James 2:17 says: faith by itself, if it has no works, is dead, meaning, if you’re aware of a need, and you do nothing to address that need, like in the example he uses: simply saying “be warm and well fed” to someone who is cold and hungry, and not actually doing something to feed and clothe and house that person, is of no use. God comes to us in love, and creates faith in us, and our response is to live lives of love and service to the other, not lives of opposition, and oppression, and distrust, and separation.


It is absolutely clear to anyone who wants to see, that is to anyone who is not willfully turning a blind eye to reality, it’s clear that the scourge of racism is still rampant in our country. I shared many of the statistics related to this in a couple of sermons earlier this summer, and you can find those sermons on our web site, and I encourage you to do so, especially if you missed those sermons. So I won’t repeat myself here today.


( Here are the links to the 2 earlier sermons:; )


But the fact remains that we are not, as many would have us believe, living in a post-racial society, and to pretend otherwise doesn’t make it so. And the question for the Church, for we who are called by the name of Christ, who claim to be his faithful followers, disciples of the one who could not escape notice, is: “Can we?” Do we do so little when faced with the reality of racism, that we go unnoticed? Does anyone, even stand a chance of recognizing and coming to know who God is, and what God cares about in terms of love, and justice, and peace, by observing how we live in the world?


Well, here’s the thing, God is not content to leave us to wallow in our sin, but neither is God content to allow us to let others wallow in their need, no matter who they are…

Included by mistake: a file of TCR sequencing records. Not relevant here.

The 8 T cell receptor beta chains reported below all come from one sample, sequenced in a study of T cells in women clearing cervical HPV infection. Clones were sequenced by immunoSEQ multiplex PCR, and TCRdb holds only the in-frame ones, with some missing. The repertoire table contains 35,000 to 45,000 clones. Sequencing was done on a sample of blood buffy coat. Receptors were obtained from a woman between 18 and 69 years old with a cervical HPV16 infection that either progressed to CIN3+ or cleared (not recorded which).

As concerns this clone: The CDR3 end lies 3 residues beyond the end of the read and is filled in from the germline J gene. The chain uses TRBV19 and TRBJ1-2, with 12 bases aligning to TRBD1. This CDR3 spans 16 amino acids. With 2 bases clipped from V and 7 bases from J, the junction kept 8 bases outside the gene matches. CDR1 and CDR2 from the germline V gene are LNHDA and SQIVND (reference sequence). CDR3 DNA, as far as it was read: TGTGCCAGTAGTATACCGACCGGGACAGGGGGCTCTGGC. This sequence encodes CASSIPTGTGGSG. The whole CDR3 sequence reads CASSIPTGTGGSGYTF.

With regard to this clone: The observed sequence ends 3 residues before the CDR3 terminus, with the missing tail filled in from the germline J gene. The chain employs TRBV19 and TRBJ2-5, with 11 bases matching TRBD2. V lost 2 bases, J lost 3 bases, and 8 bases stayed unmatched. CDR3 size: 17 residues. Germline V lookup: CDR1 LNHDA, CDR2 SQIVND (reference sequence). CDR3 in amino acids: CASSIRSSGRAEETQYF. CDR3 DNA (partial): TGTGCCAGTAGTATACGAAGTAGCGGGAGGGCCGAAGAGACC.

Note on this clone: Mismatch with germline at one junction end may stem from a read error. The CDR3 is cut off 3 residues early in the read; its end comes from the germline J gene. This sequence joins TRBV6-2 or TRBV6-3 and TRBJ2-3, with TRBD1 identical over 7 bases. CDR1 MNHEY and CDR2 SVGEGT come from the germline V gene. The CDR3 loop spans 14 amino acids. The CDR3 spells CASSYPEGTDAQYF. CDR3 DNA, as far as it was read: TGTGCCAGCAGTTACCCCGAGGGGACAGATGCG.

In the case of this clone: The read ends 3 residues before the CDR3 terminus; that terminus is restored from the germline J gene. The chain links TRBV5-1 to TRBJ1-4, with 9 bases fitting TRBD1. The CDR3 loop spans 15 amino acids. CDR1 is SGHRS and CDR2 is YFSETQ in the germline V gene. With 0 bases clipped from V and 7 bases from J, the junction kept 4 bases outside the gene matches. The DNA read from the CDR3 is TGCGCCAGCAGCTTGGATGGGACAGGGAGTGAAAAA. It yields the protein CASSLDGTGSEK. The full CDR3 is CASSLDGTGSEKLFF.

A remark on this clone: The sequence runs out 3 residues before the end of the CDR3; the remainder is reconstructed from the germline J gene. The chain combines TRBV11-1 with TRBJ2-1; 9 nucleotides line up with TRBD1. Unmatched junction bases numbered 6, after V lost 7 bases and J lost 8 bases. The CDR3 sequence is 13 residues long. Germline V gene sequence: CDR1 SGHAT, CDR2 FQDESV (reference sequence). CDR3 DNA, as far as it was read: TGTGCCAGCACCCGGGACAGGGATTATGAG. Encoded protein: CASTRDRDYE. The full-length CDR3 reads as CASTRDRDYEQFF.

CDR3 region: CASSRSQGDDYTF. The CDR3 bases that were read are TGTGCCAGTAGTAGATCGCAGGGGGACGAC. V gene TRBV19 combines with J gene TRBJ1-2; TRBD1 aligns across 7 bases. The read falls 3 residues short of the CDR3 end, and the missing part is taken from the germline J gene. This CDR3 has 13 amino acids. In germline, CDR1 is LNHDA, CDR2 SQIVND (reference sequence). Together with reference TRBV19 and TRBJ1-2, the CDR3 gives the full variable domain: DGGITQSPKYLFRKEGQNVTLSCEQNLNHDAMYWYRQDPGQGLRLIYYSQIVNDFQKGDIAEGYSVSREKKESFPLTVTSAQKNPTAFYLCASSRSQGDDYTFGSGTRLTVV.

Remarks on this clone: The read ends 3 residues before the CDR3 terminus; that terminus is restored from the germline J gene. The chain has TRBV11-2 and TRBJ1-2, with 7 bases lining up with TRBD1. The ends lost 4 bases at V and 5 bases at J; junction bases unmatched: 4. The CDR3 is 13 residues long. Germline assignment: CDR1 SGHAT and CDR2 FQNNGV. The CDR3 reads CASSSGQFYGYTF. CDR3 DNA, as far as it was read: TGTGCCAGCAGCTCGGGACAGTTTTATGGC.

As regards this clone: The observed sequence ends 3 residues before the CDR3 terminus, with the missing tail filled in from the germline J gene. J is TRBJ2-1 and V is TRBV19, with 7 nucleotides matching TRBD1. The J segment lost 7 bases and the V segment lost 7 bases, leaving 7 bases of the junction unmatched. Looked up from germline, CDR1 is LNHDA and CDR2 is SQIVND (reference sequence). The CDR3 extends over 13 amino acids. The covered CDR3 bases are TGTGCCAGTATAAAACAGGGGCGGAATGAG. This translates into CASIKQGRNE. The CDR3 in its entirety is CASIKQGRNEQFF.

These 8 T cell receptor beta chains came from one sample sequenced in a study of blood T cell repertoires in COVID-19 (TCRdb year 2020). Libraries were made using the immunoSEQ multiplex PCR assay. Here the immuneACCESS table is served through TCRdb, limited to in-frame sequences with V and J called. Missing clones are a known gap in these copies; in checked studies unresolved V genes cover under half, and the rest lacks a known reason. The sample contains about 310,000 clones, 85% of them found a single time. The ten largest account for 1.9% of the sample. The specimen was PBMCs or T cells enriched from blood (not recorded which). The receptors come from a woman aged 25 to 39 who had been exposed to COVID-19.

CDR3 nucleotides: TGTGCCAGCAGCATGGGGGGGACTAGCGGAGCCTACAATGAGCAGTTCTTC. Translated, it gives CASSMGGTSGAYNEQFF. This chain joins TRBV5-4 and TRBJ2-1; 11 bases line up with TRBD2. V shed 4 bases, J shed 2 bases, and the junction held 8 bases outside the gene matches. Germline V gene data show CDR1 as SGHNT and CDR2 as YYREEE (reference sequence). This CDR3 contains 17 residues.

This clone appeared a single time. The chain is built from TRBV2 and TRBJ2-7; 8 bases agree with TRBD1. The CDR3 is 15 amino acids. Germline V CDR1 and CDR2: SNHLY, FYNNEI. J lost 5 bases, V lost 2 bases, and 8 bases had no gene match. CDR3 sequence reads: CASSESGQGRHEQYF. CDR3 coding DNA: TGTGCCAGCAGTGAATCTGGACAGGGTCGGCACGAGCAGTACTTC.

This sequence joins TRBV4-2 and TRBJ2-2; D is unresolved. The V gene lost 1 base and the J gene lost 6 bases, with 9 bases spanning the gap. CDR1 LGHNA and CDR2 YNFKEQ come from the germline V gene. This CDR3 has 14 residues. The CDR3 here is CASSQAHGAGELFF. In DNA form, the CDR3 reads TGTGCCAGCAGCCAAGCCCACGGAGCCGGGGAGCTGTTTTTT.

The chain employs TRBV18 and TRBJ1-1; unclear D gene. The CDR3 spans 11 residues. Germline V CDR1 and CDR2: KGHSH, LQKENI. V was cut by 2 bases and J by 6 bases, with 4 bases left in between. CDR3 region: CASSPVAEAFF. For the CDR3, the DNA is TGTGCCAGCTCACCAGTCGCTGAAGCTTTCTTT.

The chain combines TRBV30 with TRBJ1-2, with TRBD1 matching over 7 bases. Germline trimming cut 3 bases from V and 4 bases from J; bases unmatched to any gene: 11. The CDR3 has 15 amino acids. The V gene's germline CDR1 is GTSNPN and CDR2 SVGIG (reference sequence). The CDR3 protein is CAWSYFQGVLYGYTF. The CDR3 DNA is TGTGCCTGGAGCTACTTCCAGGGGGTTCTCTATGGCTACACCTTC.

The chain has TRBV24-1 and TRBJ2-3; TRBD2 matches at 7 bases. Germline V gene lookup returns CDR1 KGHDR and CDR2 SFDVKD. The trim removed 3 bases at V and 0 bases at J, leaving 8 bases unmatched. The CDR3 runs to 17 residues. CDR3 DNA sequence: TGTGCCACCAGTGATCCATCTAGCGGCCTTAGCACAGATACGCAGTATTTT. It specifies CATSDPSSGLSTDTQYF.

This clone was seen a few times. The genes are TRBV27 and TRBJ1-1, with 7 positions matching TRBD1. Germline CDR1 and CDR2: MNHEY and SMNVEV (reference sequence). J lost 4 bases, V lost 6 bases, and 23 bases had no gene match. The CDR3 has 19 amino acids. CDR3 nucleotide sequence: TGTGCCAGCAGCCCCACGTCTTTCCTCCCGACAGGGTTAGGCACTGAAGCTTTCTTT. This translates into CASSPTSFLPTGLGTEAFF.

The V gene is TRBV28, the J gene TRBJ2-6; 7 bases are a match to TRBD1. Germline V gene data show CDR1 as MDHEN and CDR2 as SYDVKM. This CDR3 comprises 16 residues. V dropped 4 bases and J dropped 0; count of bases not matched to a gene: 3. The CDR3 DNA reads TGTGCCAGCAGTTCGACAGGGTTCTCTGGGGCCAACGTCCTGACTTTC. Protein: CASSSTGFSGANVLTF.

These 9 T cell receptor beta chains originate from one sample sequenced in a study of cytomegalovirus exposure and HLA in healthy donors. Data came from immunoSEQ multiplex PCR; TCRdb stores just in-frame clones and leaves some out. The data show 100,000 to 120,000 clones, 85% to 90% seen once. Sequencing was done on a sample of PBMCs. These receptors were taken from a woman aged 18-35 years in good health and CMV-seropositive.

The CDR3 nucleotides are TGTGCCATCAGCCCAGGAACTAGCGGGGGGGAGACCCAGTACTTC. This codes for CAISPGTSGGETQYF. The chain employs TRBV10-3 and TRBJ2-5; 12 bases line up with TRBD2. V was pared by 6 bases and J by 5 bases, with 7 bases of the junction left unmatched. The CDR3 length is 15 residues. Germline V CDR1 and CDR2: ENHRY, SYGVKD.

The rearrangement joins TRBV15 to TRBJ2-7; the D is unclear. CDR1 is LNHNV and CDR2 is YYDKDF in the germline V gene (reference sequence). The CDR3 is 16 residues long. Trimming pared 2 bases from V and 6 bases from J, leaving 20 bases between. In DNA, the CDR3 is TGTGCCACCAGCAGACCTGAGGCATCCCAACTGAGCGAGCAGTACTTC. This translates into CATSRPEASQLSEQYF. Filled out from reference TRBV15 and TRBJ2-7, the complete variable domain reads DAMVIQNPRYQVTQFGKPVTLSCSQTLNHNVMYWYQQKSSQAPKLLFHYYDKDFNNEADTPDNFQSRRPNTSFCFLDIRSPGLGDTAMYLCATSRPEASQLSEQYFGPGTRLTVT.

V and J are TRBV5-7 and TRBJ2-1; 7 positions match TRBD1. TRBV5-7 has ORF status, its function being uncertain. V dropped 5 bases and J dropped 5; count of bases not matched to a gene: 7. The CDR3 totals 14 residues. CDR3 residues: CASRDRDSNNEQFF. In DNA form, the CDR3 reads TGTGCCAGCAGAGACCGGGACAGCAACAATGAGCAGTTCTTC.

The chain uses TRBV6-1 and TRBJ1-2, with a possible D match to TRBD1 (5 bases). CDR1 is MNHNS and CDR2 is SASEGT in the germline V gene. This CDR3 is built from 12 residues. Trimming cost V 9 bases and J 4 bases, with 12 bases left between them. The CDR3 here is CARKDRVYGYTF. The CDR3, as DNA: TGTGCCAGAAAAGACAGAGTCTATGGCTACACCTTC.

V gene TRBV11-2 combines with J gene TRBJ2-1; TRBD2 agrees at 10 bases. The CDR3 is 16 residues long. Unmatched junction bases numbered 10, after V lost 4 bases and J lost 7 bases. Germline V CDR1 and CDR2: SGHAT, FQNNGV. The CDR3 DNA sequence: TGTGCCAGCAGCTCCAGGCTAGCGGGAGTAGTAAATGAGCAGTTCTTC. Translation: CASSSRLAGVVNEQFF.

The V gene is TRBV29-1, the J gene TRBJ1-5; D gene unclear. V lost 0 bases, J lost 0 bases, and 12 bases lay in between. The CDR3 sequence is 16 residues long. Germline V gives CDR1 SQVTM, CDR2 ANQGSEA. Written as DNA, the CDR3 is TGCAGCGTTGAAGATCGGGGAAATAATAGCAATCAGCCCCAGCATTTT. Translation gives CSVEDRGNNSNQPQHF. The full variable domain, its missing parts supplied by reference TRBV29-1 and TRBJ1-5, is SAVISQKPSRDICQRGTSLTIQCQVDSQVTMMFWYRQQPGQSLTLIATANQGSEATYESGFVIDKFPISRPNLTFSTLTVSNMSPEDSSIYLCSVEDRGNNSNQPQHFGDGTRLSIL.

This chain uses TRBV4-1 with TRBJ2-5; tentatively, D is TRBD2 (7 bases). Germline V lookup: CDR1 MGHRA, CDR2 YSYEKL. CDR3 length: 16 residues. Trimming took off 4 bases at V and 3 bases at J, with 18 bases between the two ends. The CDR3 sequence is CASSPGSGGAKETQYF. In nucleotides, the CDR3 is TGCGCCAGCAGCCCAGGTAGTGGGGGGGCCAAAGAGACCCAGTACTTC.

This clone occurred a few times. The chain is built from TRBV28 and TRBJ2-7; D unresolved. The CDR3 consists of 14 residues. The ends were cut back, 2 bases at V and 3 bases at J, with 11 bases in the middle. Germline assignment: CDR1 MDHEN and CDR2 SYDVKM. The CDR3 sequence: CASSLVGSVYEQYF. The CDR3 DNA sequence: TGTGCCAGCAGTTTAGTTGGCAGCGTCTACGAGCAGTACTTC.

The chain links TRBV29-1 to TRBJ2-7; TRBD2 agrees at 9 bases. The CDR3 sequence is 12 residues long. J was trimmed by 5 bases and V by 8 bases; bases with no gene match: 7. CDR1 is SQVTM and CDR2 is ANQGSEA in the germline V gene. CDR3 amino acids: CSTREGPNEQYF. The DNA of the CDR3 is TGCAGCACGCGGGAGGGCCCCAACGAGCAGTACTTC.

Jesus is in decidedly non-Jewish territory in the region of Tyre and Sidon, and later in the region of the Decapolis, and, though the encounter with the Syrophoenician woman is hard to hear, especially when Jesus basically calls her and her daughter “dogs”, dehumanizing them as we so often, in our own ways, and by our own careless attitudes and use of language, dehumanize those we consider to be “other”, the fact is that Jesus does cast the demon out of this Gentile woman’s daughter, and he does unstop the ears of this, presumably, Gentile man.


Jesus doesn’t fail to act, because the people are different, or “other.” Jesus doesn’t, in the end, give in to the societal norms that would have him reject these people and their need because they didn’t belong to the right race, and culture, and faith perspective. In the end, Jesus cuts through all of that and does what the love of God compels him to do. He brings healing. He proclaims good news in word and in deed, and that makes all the difference in the world…


For her part, the Syrophoenician woman speaks, perhaps, the most powerful word of all. As she comes begging for Jesus’ help, and faces his harsh rejection, she says: “Sir, even the dogs under the table eat the children’s crumbs.” And we’re reminded that, as Luther said on his deathbed: “We are all just beggars.”

  • Insiders and outsiders
  • Rich and poor
  • Powerful and weak
  • Racist oppressors and oppressed ones all

We are all just beggars seeking even a crumb from the hand of God.


And then, here we are, about to do something we do each time we gather. But do we get what’s about to happen?


In a few moments we’ll all stand around the Lord’s Table, and we’ll receive a crumb – a tiny bit of bread pressed into our open, begging, hand – each of us, in our sin and in our need, will receive what looks like a crumb, but is, in fact, our God

  • Coming to save us
  • Coming to feed us
  • Coming to free and heal and deliver us

And then sending us out to no longer be content to wallow in our sin, or to allow others to wallow in their need, but with lives changed, eyes opened and ears unstopped, to strive for justice and peace in all the earth!